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I was a theoretical physicist for 13 years, and struggled a lot with this question. I found it very useful to develop several different styles for reading mathematics and physics. Mostly I did this in the context of reading papers, not books, but the comments below are easily adapted to books.

One unusual but very useful style was to set a goal like reading 15 papers in 3 hours. I use the term "reading" here in an unusual way. Of course, I don't mean understanding everything in the papers. Instead, I'd do something like this: for each paper, I had 12 minutes to read it. The goal was to produce a 3-point written LaTeX summary of the most important material I could extract: usually questions, open problems, results, new techniques, or connections I hadn't seen previously. When time was up, it was onto the next paper. A week later, I'd make a revision pass over the material, typically it would take an hour or so.

I found this a great way of rapidly getting an overview of a field, understanding what was important, what was not, what the interesting questions were, and so on. In particular, it really helped identify the most important papers, for a deeper read.

For deeper reads of important papers or sections of books I would take days, weeks or months. Giving lectures about the material and writing LaTeX lecture notes helped a lot.

Other ideas I found useful:

- Often, when struggling with a book or paper, it's not you that's the problem, it's the author. Finding another source can quickly clear stuff up.

- The more you make this a social activity, the better off you'll be. I organize lecture courses, write notes, blog the notes, and so on. E.g. http://michaelnielsen.org/blog/?p=252 (on Yang-Mills theories) and http://michaelnielsen.org/blog/?page_id=503 (links to some of my notes on distributed computing).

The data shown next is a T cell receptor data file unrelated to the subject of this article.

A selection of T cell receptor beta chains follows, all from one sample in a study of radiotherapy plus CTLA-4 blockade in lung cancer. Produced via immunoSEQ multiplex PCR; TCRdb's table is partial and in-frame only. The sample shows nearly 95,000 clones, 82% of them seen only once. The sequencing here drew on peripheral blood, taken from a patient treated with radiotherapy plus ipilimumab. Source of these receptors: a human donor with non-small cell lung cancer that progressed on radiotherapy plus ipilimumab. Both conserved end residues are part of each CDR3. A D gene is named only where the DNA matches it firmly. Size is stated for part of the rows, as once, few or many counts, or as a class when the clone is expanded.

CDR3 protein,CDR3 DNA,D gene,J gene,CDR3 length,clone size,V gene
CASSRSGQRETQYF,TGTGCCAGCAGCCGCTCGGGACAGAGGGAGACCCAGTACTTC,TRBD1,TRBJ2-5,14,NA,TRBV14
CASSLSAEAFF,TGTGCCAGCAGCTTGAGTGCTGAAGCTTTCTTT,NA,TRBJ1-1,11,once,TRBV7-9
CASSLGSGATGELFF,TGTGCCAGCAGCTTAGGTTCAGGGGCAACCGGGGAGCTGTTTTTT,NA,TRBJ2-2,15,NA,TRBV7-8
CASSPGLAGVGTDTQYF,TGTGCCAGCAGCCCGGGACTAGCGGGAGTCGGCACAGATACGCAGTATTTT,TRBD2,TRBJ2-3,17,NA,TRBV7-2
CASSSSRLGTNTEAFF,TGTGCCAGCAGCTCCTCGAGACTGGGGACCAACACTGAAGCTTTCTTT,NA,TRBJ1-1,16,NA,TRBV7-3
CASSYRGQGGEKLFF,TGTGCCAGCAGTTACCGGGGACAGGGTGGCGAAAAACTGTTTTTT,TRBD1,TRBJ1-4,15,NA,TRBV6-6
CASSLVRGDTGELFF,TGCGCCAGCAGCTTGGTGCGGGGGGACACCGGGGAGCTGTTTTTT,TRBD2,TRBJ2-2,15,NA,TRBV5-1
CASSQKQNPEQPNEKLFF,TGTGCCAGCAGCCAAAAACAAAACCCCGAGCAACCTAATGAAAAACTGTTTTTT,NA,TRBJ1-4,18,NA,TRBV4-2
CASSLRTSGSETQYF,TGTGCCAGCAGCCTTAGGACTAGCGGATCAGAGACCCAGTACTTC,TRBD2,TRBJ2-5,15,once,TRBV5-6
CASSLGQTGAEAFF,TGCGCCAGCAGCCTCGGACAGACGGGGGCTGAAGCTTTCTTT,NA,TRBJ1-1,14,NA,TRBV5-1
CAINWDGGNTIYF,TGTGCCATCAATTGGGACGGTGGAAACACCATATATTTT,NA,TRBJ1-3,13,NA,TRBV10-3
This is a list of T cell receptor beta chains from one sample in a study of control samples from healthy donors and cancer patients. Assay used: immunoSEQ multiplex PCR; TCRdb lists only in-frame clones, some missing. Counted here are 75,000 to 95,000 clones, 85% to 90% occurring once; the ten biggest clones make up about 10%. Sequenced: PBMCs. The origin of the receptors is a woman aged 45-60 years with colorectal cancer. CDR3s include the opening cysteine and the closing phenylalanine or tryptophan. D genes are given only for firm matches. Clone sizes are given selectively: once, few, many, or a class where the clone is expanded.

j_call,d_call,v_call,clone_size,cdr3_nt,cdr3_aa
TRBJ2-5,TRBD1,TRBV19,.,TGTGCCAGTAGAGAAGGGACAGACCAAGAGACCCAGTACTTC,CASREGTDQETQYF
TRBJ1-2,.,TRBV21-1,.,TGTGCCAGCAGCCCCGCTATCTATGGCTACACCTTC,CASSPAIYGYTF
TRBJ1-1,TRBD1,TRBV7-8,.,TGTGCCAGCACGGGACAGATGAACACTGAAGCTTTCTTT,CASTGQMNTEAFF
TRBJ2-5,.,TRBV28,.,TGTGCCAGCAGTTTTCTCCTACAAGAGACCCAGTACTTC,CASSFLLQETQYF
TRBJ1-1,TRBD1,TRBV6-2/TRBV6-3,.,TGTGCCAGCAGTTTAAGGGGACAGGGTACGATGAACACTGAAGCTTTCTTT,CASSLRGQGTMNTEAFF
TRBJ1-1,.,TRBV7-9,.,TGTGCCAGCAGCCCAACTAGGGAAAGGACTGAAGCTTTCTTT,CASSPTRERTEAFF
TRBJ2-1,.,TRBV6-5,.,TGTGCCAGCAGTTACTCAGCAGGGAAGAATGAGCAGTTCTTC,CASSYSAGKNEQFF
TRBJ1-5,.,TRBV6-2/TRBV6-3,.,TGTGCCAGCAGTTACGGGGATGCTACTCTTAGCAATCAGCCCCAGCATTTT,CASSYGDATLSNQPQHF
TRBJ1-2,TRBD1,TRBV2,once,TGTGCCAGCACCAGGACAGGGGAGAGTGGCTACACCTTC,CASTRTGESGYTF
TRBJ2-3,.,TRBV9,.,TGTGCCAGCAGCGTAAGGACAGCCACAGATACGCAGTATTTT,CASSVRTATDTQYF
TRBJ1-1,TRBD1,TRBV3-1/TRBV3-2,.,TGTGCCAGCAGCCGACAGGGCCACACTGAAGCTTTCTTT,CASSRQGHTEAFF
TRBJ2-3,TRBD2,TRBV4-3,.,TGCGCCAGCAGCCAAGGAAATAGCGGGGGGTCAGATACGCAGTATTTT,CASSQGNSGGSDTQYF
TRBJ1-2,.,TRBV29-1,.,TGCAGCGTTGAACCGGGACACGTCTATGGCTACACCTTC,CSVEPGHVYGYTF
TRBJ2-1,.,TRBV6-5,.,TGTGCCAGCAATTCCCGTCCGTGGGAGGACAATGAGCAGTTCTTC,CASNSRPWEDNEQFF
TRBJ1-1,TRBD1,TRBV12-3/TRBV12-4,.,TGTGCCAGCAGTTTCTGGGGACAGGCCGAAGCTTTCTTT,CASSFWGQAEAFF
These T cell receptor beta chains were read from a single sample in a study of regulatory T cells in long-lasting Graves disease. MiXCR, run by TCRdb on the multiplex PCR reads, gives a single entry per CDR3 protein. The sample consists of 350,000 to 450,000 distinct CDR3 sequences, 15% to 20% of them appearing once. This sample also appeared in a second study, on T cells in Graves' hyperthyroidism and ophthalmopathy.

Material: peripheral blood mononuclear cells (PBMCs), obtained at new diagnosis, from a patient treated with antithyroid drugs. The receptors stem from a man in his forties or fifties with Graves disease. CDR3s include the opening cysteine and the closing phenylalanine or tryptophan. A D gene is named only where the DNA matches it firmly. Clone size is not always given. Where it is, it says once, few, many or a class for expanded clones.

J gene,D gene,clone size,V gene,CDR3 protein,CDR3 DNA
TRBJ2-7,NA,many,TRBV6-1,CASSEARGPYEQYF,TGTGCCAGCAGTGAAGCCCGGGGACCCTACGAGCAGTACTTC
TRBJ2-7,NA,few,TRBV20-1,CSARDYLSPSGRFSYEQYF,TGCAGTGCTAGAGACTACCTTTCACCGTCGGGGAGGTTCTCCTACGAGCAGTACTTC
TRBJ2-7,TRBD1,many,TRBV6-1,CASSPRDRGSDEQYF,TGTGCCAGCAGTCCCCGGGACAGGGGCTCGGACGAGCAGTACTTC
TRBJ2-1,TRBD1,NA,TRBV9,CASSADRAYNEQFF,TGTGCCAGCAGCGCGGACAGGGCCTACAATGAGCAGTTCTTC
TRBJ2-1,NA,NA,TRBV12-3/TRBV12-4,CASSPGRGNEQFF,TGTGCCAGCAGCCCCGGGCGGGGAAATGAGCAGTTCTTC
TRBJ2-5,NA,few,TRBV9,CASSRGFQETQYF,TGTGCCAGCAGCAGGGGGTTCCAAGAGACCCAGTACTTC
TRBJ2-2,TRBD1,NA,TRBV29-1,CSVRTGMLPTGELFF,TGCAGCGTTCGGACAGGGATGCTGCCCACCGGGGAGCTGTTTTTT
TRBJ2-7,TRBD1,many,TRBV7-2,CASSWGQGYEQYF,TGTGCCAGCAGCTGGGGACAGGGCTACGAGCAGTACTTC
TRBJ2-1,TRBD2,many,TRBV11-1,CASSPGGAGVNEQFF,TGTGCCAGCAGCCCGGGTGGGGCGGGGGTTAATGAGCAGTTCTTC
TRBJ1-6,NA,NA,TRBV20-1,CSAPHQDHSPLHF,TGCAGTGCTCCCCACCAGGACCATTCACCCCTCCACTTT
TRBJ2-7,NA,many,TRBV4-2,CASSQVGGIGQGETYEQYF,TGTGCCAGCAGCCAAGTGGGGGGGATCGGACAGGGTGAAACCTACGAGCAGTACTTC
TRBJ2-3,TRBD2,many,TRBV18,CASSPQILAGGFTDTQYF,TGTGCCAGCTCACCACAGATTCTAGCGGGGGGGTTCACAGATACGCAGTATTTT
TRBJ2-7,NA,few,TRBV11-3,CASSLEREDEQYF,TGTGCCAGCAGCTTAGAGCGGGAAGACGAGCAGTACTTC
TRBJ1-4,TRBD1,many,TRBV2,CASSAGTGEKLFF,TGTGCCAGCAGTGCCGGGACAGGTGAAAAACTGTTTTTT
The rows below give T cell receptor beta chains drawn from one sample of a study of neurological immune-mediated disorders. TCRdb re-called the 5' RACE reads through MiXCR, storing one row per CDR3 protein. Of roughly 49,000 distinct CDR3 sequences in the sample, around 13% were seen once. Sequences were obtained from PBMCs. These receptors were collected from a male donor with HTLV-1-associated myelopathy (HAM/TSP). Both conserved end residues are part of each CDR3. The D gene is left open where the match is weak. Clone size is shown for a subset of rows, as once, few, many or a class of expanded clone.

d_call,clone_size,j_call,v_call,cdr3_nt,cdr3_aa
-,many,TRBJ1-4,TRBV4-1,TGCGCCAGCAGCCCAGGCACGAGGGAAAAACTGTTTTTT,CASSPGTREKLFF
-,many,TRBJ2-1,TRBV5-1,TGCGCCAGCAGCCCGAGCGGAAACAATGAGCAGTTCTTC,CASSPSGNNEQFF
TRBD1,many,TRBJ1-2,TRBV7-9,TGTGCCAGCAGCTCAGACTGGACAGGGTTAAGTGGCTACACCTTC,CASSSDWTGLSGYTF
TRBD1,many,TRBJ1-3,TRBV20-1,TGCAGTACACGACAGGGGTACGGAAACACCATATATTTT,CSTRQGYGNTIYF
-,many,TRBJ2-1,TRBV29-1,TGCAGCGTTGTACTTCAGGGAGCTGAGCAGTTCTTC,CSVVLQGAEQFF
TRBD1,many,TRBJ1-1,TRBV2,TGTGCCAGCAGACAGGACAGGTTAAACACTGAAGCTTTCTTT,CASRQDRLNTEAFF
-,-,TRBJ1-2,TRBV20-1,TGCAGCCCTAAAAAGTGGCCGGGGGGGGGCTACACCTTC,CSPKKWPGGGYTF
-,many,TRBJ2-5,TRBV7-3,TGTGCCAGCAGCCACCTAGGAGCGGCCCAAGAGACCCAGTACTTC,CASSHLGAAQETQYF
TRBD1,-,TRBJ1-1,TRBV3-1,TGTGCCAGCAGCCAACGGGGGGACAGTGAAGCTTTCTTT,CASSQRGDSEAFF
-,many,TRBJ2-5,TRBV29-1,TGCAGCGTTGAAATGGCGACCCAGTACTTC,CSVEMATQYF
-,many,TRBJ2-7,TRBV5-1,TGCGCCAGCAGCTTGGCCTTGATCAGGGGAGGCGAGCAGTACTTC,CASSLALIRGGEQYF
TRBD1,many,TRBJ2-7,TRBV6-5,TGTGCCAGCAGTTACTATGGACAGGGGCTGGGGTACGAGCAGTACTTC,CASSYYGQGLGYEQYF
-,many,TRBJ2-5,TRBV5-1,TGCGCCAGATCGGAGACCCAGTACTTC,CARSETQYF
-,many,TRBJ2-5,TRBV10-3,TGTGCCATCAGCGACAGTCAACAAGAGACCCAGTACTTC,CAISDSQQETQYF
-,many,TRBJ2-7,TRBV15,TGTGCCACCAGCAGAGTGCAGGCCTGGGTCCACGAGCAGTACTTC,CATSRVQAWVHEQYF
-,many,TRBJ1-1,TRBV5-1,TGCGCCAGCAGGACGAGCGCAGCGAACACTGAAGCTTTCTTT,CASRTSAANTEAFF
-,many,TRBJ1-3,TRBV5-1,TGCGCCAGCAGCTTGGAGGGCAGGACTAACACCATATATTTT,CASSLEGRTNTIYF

- On being stuck: if you feel like you're learning things, keep doing whatever you're doing, but if you feel stuck, try another approach. Early on, I'd sometimes get stuck on a book or a paper for a week. It was only later that I realized that I mostly got stuck when either (a) it was an insubstantive point; or (b) the book was badly written; or (c) I was reading something written at the wrong level for me. In any case, remaining stuck was rarely the right thing to do.

- Have a go at proving theorems / solving problems yourself, before reading the solution. You'll learn a lot more.

- Most material isn't worth spending a lot of time on. It's better to spend an hour each seriously reviewing 10 quantum texts, and finding one that's good, and will repay hundreds of hours of study, than it is to spend 10 hours ploughing through the first quantum text that looks okay when you browse through it in the library. Understanding mathematics deeply takes a lot of time. That means effort spent in identifying high quality material is often repaid far more than with (say) a novel or lighter non-fiction.

Agree with Michael's points. My strategy: Buy problem books instead of text books!

- I KNOW I won't be able to finish them. That means it's OK not to, so I don't feel bad - but also that I shouldn't buy too many.

- The material within is bite-sized. Early problems teach you what you need for later ones, and you can always stop and come back later.